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  • Deforestation of the tropical forests is having catastrophic effects on the world. Deforestation causes several problems including: Land degradation, climate change and loss of biodiversity, and the lives of the indigenous people are all affected. Land degradation causes the most severe and permanent damage to the soil. After forested land is cleared, farmers and agri-businesses use a method of cultivating known as the Slash-and-Burn. Forest floor cover and remaining roots of plants and trees are burned to further clear the area; making room for future planting of pastures for cattle and soybean crops. Although the soils of tropical regions are thought to be rich and full of nutrients, it is actually the opposite. Soils from these regions are actually nutrient poor. Most of the nutrients are found in the plants themselves. Thus, when the trees are cut down, the nutrient poor soil only allows for 1-3 years of agriculture cropping and then the land is no longer viable. Farmers and businesses move from the area and the land is left dry and barren. This in turn, provides a greater opportunity for soil erosion and wildfires to come in and destroy more of the forests.
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  • Clear cutting of the Amazon. Photo provided by Rhett Butler http://travel.mongabay.com/pix/peru/aerial-rainforest- Flight_1022_1554.html Slash and Burn method of forested land. Photo provided by Google Images/Slash and Burn http://gardenofeaden.blogspot.com/2009/10/what-is-slash-and- burn-farming-and-how.html Land Degradation in Haiti Photo taken by NASA, September 25, 2002 http://commons.wikimedia.org/wiki/File:Haiti_deforestation.jpg
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  • Climate change and loss of biodiversity is also affected; and the link between them has long been established. Throughout Earths history, climate change has always occurred; altering slowly over time with our ecosystems and species coming and going. It is the rapid climate change that has detrimental effects on the ecosystems and species ability to adapt and so biodiversity loss increases. As trees are cleared, animals are forced to leave their homes unprotected and even if new habitat is found, sometimes the change alone is enough to kill them. The costs associated with deteriorating or vanishing ecosystems will be high. When trees and plants are destroyed carbon is released into the atmosphere. Carbon Dioxide is a greenhouse gas which gets trapped in the atmosphere, warms up the earth and changes many things in many places. Trees absorb carbon dioxide in the air and then release oxygen back out to keep the atmosphere balanced. Additionally, less trees means less oxygen for humans and animals that rely on oxygen for survival. It has been shown that deforestation is directly linked to the global warming the earth is experiencing. Global warming is causing more frequent extreme weather events, changing patterns of rainfall and drought which will have significant impacts on biodiversity.
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  • This diversity of rainforests is not a haphazard event, but is the result of a series of unique circumstances. (Butler) The Amazon Basin is a natural habitat to many types of animals and organisms; it is often referred to as the lungs of the earth. Photo provided by Wikipedia Commons, Taken by Worldwide Happy Media, 2011
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  • Photo provided by Alex Webb http://environment.nationalgeographic.com/environment/habitats/last-of-amazon/#page=2 Balancing our economic and population growth with preservation of all the rainforests, particularly the Amazon Basin, is a difficult task. The Brazilian government says the situation is improving; however, more work still needs to be done to protect the land. So far, laws and moratoriums have been passed to help try to lessen the amount of forest that is legally allowed to be cleared. Increased protection by federal police; cracking down on illegal activities in the Amazon and abroad. Conservation groups are helping with more public awareness of the issues at hand. On the other hand, critics say there aren't enough agents on the ground and that more land needs to be put under federal protection. (Butler)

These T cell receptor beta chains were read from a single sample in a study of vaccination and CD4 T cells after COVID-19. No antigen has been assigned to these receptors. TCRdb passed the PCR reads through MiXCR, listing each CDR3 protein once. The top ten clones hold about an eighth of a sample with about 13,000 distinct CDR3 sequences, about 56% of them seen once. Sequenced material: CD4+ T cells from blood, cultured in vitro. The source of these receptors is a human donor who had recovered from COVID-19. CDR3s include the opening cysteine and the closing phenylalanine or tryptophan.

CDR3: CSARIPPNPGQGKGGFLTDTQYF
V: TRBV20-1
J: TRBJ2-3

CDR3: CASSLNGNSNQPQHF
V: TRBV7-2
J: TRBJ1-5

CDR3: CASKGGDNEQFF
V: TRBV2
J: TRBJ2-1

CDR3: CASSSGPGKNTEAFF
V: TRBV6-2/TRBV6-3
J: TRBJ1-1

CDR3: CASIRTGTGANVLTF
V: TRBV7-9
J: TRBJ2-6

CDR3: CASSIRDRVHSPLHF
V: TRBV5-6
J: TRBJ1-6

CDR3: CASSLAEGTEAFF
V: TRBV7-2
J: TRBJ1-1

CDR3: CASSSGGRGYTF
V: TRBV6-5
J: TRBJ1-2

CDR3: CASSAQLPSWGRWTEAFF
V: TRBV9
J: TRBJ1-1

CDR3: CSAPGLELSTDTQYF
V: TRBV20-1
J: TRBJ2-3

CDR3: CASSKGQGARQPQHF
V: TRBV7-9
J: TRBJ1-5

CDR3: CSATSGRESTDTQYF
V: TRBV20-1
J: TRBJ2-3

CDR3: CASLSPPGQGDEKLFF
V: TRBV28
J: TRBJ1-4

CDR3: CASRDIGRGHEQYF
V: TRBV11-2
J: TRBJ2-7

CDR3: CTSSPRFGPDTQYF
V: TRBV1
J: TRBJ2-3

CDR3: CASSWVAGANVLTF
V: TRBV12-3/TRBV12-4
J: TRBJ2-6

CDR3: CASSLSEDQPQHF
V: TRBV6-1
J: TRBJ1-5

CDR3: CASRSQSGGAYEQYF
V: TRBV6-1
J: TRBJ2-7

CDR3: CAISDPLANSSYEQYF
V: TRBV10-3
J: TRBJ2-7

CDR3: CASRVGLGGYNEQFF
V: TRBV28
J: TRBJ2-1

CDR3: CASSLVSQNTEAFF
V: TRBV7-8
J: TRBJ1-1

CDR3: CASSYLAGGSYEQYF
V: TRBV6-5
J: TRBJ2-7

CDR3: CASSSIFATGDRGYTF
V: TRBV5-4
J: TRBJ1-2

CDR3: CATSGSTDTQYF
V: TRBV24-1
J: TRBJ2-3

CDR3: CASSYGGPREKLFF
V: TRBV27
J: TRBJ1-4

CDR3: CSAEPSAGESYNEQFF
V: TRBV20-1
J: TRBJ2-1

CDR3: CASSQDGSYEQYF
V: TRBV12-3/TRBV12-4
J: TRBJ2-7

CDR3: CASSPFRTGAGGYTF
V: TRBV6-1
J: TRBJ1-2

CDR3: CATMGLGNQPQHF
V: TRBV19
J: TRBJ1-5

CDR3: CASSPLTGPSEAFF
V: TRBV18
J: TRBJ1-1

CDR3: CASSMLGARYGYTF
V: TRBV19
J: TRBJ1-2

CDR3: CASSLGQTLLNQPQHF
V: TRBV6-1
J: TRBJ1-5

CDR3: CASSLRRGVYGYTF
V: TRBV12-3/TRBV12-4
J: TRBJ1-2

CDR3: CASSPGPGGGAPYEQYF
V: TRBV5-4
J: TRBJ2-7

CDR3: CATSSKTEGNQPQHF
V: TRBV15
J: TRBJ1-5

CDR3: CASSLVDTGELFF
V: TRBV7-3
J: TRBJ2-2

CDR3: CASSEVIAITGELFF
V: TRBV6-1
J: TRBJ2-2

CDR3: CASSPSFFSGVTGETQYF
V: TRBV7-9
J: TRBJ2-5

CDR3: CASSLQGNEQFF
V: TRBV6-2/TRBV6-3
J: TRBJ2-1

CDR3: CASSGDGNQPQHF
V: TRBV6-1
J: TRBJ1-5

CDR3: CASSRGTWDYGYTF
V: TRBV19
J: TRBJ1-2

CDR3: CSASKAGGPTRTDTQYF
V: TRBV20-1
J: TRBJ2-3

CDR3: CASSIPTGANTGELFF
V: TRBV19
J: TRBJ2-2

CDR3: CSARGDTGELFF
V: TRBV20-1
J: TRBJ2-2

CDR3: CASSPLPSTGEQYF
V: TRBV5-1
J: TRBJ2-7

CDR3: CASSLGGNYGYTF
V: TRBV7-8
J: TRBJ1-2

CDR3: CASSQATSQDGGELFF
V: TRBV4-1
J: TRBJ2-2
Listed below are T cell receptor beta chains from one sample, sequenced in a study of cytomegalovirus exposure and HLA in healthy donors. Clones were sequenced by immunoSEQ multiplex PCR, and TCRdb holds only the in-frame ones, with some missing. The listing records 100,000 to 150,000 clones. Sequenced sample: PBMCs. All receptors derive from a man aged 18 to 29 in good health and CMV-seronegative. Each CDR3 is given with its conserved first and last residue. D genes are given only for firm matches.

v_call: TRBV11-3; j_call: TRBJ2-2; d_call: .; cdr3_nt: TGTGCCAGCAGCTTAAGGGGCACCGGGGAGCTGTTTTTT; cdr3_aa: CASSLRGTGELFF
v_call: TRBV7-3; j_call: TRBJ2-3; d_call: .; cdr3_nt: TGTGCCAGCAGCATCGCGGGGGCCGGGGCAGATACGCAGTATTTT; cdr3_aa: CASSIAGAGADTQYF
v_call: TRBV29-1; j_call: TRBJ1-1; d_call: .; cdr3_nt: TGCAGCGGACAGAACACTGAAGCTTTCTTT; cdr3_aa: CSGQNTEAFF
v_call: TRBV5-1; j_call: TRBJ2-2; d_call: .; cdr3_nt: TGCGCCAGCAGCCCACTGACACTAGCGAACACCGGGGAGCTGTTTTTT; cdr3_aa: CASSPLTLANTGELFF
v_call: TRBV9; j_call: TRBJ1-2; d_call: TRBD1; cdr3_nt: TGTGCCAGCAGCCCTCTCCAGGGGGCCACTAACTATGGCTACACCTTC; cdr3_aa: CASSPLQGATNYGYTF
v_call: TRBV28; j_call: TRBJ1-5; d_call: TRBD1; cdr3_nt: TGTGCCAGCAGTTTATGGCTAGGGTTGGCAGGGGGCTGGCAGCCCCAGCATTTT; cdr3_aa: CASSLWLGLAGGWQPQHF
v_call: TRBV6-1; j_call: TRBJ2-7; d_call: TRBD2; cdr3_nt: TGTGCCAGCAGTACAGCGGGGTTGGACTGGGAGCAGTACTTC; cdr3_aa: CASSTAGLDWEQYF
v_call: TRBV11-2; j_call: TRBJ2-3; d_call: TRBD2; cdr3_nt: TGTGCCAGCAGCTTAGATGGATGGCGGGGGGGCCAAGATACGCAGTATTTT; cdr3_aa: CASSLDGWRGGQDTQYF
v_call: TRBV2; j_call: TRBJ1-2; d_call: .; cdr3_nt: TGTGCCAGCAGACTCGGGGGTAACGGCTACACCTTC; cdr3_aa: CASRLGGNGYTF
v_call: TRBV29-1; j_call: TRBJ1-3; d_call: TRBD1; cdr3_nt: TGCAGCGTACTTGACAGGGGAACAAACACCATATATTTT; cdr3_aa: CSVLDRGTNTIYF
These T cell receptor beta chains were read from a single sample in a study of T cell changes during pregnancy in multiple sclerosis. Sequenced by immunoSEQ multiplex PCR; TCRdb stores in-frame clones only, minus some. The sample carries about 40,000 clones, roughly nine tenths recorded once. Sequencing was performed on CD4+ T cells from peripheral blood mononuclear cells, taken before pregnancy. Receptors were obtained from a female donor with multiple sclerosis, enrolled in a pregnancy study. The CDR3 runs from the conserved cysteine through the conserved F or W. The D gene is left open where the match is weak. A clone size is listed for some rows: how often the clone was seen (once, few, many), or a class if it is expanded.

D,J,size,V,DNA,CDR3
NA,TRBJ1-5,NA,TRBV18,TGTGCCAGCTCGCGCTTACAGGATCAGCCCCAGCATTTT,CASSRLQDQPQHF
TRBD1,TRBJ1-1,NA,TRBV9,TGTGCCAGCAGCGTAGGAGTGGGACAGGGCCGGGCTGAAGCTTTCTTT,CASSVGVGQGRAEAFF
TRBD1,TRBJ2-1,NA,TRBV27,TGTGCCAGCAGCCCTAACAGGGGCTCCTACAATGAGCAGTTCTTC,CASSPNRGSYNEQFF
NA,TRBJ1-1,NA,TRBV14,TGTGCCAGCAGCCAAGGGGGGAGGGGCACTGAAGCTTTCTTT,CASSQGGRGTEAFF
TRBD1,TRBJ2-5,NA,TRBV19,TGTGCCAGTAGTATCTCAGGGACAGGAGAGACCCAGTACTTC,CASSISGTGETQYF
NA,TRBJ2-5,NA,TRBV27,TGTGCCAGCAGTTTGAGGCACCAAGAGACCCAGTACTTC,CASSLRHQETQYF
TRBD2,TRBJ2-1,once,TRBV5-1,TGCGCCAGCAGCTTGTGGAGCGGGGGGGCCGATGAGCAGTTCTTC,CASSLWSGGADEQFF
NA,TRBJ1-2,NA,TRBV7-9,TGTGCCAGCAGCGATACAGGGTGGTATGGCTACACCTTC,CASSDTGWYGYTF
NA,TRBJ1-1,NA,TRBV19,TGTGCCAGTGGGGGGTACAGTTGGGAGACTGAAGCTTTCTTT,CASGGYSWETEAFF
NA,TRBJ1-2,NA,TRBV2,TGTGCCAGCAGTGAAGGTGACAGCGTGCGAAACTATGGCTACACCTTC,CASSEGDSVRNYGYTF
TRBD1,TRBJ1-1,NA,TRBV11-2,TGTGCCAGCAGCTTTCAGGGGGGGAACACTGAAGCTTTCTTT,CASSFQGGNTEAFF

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  • According to Daniel Nepstad, a senior scientist at the Woods Hole Research Center and the study's lead author, "market forces and Brazil's political will are converging in an unprecedented opportunity to end deforestation in the Brazilian. (Science Daily) Today, we stand at a crossing point; although the damage to the Amazon is huge, there is still time for us to take action. Saving the rainforest will require a joint effort from all parties. Cooperation, dedication, and community involvement is a must from government and business industries, both global and local, along with efforts to lessen the poverty of the local indigenous people. Their poverty helps fuel the drive for the destruction. The secret is finding a solution that will turn rainforests into economically valuable national resource for countries that actually maintain and preserve them rather than destroy them. Perhaps financial incentives could be given to countries like Brazil to keep their rainforests intact, alive and healthy. Advocate green consumerism by buying recycled products, or boycotting companies that support or operate businesses that come from the rainforests.
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  • Postman butterfly, Heliconius erato or melpomene (blue form) Lettered Araari (Pteroglossus inscriptus) Jaguar emerging from the Pantanal. Solitary Golden Black Howler Monkey (female) Photos provided by Rhett A. Butler at Mongobay http://mongobay.com/brazil/images.html
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  • All photos were provided by various sources at Google Images/Indigenous people of the rainforest
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  • Inspiring such solutions is perhaps the most important first step toward ending the destruction of Earths forests and increasing public awareness is crucial. Until more people know about the threats to our tropical forests, and the consequences of such destruction, the trees will continue to fall.